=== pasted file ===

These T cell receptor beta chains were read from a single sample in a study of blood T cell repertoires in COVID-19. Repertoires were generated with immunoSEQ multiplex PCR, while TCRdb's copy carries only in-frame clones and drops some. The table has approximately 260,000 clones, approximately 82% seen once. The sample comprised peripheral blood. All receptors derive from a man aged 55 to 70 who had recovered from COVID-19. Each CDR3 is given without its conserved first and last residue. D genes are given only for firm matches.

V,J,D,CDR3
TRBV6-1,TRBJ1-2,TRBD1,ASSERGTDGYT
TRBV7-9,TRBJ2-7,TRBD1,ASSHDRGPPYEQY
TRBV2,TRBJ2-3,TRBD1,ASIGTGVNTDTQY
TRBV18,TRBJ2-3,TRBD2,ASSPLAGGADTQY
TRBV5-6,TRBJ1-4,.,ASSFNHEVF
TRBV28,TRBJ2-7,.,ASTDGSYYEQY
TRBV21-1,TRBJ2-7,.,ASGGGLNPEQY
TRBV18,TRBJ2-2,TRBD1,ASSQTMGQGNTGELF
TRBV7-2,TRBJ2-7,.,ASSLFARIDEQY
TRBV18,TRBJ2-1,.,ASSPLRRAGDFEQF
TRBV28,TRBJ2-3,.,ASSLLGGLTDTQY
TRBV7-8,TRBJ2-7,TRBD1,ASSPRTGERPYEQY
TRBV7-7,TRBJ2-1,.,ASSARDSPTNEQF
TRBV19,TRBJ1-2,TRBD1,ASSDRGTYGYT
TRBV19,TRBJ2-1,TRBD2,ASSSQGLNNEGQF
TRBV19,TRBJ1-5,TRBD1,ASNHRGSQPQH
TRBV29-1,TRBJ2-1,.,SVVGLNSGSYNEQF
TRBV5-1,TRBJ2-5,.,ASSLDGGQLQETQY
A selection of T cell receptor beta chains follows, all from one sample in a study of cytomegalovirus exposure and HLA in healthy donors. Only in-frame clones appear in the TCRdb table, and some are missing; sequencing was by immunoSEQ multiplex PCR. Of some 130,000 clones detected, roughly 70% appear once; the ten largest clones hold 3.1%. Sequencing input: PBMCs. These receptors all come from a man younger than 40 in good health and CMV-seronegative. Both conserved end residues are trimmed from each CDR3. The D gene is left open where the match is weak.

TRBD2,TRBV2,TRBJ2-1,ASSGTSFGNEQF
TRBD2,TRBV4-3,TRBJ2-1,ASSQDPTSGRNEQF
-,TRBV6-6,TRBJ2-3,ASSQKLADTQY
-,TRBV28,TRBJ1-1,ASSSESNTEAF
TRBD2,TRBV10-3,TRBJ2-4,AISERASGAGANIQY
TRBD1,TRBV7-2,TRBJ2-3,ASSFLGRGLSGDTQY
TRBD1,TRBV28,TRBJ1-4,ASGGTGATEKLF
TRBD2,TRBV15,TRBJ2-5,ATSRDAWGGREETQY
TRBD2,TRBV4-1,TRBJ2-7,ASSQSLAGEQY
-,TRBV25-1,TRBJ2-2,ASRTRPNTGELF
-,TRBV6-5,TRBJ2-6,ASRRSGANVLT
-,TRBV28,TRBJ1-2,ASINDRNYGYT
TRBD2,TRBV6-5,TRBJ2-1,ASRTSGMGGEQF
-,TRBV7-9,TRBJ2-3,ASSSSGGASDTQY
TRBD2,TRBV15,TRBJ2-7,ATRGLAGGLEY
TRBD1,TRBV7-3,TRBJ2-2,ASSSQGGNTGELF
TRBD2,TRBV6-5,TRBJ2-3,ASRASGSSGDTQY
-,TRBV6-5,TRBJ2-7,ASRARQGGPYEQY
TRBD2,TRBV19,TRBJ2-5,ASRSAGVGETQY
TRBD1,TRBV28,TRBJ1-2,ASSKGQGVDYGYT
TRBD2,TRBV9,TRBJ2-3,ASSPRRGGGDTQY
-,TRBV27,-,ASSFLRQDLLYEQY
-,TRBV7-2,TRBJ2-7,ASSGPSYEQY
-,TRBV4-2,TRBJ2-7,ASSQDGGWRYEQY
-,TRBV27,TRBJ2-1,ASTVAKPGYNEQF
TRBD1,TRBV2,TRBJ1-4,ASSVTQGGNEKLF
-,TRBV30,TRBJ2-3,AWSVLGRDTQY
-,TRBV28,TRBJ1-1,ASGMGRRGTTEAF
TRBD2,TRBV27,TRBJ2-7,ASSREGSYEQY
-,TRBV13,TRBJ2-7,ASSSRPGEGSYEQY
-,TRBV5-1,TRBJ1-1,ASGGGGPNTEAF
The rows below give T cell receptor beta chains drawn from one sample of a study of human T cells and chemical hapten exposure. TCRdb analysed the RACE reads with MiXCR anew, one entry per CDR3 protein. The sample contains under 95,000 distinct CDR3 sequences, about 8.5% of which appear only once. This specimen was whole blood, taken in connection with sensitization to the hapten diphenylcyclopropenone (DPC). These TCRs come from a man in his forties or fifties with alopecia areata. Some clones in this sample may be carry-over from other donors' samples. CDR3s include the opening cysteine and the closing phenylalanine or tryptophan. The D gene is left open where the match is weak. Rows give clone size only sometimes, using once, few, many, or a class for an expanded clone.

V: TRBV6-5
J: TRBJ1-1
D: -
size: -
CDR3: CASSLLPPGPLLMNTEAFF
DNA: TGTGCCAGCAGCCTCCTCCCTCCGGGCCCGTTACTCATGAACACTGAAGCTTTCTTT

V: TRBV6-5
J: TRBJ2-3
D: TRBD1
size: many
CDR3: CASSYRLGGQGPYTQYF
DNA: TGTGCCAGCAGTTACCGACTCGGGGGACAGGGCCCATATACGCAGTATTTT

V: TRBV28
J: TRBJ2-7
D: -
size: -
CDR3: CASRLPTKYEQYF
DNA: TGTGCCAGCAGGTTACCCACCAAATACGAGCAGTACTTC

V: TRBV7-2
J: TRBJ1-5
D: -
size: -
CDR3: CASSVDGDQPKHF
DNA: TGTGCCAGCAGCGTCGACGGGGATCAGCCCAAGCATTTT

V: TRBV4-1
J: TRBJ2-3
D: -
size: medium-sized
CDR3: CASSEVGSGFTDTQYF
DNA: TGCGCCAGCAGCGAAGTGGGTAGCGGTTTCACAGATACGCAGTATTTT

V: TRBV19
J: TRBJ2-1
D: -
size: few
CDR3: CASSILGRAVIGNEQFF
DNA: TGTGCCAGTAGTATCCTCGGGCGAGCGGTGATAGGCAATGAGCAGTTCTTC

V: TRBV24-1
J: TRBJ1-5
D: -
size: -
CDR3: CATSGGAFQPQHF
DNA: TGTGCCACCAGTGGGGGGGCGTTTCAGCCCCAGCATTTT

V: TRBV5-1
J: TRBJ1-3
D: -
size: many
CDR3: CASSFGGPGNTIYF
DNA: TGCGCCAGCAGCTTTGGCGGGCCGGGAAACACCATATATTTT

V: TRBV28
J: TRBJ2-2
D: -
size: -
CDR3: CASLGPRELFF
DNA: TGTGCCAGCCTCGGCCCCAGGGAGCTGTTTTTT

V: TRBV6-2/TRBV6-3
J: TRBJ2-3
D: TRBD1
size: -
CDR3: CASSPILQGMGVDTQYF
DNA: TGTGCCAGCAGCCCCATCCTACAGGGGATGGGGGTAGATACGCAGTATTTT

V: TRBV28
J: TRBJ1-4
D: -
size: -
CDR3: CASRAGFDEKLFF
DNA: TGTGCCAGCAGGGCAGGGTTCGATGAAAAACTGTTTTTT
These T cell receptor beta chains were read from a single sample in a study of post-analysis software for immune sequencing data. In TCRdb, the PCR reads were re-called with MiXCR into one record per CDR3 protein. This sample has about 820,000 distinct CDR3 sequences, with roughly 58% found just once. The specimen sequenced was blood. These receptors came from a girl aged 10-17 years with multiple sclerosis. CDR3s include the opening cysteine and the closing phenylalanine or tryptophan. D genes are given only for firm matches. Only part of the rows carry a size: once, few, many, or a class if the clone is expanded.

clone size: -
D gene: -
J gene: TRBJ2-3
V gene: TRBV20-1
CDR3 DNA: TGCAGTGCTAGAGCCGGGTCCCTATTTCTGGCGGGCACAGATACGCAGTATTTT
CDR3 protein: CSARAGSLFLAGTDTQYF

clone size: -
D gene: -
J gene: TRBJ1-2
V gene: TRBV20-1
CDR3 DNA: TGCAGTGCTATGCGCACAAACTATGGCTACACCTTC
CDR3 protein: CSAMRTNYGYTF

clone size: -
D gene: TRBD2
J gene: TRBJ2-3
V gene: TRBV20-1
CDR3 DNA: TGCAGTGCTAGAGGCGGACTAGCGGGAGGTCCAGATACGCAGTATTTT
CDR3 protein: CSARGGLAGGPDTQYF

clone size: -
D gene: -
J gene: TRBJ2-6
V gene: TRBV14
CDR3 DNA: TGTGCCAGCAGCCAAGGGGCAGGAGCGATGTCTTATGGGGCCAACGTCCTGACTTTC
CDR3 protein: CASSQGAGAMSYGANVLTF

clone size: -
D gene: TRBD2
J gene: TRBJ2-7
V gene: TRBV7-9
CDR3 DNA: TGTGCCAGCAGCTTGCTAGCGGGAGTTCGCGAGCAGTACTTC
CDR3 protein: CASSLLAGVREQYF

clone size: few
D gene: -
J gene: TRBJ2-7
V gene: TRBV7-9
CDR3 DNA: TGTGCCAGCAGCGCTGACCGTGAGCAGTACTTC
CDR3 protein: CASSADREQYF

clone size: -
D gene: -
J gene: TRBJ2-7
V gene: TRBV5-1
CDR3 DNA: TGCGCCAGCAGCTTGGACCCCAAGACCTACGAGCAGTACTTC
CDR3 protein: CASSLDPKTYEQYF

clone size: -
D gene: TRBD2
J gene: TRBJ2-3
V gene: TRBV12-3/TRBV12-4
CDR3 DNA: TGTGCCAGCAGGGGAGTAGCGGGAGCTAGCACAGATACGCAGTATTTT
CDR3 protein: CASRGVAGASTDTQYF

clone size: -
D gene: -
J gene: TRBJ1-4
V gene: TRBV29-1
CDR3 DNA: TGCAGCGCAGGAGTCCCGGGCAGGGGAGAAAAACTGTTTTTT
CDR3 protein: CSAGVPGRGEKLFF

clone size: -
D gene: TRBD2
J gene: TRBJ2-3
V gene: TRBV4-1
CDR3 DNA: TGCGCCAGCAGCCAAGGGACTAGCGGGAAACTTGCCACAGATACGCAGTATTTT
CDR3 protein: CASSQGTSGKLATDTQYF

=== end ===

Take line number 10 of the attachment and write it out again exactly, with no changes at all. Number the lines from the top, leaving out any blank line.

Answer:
TRBV18,TRBJ2-2,TRBD1,ASSQTMGQGNTGELF